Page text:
More than 50% of accommodation pledges for Ukrainian refugees not fulfilled

More Than 50% Of Accommodation Pledges For Ukrainian Refugees Not Fulfilled
Almost 24,500 Ukrainian refugees have arrived in Ireland since the war began, with that figure expected to rise to up to 33,000 by the end of May. Photo: Getty Images
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Updated at 2.30pm

More than half of the accommodation pledges made for Ukrainian refugees in Ireland have failed to come to fruition.


It comes as almost 24,500 refugees have arrived in Ireland since the war began, with that figure expected to rise to up to 33,000 by the end of May.

As the Government struggles to find accommodation for refugees, some 54 per cent of pledges that were made have not been fulfilled.

According to the Irish Red Cross, it will have contacted the 24,000 people who made offers by the end of this week. Some 16 per cent of offers have been withdrawn. Meanwhile, 38 per cent of the property owners cannot be reached.


However, Irish Red Cross secretary-general Liam O'Dwyer told Newstalk radio that many vacant homes are ready to go.

"There is about 2,200, and we have moved them on to the department, and they are now looking to work with local authorities and with the IOM and with Peter McVerry Trust to do the placement of refugees into those properties," Mr O'Dwyer said.

"We are also doing some placement ourselves."

Mr O'Dwyer said the Irish Red Cross will keep trying to contact the 38 per cent of property owners who have made pledges but have so far been un-contactable.


"Just to ensure that people who may have missed our telephone call or email have an opportunity to come back again," he explained.

To date, 1,300 refugees have been housed in emergency accommodation.

'Warm welcome'

Meanwhile, locals in Millstreet, Co Cork have pledged to give refugees a "warm welcome" with about 70 Ukrainians arriving last night at the Green Glens arena which is the first large-scale centre of its type in the country for persons fleeing the war.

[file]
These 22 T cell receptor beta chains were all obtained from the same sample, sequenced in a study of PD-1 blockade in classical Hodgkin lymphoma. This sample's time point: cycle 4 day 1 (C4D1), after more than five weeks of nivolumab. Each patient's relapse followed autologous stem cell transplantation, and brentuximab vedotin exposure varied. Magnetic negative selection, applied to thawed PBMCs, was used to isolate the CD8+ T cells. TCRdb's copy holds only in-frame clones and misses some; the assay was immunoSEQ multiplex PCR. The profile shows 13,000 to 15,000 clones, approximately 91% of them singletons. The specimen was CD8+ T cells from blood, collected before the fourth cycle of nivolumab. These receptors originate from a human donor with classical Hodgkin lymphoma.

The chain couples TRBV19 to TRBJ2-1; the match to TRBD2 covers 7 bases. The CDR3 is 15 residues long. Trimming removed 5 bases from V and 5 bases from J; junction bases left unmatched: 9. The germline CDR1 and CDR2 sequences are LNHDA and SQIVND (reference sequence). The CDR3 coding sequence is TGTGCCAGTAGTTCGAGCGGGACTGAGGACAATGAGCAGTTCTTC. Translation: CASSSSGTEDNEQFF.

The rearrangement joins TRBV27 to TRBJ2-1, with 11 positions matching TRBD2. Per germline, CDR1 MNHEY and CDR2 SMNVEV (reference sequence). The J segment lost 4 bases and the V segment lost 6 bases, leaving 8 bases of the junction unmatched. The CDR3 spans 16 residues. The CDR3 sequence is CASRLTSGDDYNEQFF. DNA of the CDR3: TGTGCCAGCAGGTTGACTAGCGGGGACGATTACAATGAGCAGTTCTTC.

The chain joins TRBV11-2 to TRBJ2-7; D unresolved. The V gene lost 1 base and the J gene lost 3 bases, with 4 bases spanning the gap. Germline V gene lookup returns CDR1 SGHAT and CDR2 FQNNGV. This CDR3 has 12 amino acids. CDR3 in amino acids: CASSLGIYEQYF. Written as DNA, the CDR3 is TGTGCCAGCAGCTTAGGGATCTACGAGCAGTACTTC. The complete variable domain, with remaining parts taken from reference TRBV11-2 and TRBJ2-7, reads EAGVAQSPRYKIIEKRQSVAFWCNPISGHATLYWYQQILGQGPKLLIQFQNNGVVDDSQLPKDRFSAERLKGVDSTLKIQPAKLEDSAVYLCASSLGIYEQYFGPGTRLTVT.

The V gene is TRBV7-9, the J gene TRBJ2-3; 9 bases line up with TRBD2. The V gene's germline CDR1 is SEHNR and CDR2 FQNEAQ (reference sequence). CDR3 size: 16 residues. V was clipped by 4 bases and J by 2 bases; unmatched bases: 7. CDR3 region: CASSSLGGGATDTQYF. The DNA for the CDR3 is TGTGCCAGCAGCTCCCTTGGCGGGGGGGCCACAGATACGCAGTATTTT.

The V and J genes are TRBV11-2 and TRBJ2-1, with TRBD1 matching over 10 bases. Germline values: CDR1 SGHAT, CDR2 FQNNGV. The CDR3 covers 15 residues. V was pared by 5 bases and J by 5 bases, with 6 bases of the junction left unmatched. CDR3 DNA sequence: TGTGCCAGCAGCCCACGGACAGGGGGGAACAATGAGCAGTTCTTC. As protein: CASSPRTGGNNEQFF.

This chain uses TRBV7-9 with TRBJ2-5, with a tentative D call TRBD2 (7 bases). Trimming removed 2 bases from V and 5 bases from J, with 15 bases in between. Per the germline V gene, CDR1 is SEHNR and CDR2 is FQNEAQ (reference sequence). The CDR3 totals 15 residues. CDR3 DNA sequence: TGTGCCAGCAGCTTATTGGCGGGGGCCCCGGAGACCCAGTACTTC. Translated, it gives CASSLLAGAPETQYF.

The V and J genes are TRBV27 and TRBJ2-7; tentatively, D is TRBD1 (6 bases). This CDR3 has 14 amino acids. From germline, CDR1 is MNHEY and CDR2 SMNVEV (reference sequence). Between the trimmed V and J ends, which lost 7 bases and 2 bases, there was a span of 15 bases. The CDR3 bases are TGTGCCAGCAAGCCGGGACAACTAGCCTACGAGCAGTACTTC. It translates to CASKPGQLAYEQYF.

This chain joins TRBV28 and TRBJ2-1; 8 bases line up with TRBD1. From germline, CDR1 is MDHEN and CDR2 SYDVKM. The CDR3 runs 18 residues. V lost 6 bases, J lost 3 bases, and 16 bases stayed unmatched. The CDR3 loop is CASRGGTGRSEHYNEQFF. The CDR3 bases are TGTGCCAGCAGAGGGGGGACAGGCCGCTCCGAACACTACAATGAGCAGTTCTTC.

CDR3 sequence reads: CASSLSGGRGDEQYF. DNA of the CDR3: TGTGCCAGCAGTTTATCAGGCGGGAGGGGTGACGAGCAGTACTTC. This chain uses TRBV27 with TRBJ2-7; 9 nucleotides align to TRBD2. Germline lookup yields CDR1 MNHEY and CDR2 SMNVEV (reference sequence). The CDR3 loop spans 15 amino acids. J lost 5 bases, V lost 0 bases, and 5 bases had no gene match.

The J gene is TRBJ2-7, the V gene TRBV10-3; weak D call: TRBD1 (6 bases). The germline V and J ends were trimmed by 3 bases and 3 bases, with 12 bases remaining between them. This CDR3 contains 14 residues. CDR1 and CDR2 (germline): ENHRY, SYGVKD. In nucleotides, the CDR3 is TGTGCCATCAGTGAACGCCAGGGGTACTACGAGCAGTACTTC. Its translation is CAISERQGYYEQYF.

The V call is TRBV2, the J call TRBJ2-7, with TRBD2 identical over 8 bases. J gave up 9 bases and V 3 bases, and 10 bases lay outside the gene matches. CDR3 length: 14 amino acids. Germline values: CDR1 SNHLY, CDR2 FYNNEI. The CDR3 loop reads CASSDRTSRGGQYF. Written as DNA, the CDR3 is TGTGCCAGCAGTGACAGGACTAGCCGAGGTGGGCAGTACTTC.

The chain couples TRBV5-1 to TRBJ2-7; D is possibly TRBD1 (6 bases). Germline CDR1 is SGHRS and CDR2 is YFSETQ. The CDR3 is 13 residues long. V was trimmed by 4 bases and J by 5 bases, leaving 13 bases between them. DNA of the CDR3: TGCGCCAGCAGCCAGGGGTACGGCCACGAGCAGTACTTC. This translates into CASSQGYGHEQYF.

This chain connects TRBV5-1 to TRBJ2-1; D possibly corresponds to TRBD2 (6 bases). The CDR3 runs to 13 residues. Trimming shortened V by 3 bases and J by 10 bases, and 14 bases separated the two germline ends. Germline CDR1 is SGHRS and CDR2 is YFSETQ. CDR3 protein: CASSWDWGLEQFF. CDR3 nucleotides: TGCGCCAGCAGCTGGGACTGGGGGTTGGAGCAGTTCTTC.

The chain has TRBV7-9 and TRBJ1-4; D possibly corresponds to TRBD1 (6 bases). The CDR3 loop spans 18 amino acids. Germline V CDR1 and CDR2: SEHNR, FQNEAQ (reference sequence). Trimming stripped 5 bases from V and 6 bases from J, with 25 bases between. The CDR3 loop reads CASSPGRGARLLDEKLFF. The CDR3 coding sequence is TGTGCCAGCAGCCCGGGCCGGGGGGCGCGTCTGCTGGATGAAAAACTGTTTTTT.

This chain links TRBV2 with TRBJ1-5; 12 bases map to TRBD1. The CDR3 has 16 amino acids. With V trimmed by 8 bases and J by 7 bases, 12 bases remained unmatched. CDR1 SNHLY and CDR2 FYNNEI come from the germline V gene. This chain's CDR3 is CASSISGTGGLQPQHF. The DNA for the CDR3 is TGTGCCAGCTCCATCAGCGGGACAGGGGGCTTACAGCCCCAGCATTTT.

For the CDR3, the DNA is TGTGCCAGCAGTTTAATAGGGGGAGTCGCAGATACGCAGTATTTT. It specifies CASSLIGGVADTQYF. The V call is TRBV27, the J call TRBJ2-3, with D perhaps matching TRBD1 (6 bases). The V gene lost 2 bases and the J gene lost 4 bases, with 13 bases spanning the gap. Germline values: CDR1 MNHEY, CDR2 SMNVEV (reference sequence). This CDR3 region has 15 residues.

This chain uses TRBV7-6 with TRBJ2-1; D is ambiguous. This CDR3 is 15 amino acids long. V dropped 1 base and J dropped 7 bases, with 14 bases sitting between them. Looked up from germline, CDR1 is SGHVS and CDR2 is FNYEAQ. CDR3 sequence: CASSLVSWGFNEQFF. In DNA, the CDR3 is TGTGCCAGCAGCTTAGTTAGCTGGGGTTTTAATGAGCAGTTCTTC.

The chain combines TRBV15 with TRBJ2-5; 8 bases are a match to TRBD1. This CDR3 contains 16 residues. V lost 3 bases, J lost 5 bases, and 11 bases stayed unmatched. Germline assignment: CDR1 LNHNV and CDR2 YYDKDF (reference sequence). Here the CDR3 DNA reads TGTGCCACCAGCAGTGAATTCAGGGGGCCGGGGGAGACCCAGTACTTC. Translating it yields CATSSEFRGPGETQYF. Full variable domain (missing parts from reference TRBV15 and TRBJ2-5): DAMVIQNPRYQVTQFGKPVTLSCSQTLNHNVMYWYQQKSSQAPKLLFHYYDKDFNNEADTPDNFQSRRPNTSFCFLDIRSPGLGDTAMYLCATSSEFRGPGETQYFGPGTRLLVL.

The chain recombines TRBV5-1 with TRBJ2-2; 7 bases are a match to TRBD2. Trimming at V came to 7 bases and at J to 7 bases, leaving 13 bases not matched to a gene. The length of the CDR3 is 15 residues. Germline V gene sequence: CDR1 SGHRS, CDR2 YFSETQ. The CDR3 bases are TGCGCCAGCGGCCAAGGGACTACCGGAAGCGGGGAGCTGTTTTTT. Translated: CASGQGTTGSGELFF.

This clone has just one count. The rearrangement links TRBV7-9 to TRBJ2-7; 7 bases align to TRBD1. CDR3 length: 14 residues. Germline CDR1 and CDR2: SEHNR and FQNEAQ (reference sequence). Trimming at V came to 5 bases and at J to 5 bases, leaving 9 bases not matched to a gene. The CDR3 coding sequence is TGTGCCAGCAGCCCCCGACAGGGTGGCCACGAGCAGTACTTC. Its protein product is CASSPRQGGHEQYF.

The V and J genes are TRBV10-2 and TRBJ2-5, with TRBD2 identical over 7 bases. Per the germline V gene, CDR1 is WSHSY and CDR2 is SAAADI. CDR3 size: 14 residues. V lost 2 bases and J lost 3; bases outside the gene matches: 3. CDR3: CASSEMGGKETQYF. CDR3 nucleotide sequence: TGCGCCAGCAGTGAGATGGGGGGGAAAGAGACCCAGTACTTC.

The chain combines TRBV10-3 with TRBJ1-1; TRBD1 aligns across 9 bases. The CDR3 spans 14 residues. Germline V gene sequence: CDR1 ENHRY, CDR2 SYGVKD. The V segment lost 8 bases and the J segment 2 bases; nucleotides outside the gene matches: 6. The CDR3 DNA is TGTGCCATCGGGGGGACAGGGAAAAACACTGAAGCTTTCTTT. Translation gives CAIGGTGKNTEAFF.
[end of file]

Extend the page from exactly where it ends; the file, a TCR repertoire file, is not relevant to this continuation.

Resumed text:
Noel Buckley, chair of Millstreet Community Council, said that tents pictured outside the facility "have nothing at all to do with Ukrainians." He said they have been in place for around two years for exhibitions at the arena.


Mr Buckley said the first bus arrived at about 9pm on Wednesday and that refugees were in remarkably good spirits despite the arduous and emotional journey undertaken from their war-torn homeland.

"The first bus load came at 9pm. It contained over 40 refugees, mainly women and children. There was a few men as well," Mr Buckley said.

"The second bus did not arrive until 11.30pm. That contained 27 or 28. 70 as I say approximately.

"They were of course after a very long journey but strangely enough they were in great form.


"They were very humorous people considering what they have gone through. And what they have left behind and what they have are running away from. A country destroyed by the madness of one man."

Accommodation arrangements

Mr Buckley told RTÉ Radio's Morning Ireland that living arrangements have come together as well as can be expected under the circumstances.

"Each family has their own separate unit with either four beds or three beds or two beds, and a kitchenette/dining room. They all have their own doors," Mr Buckley explained.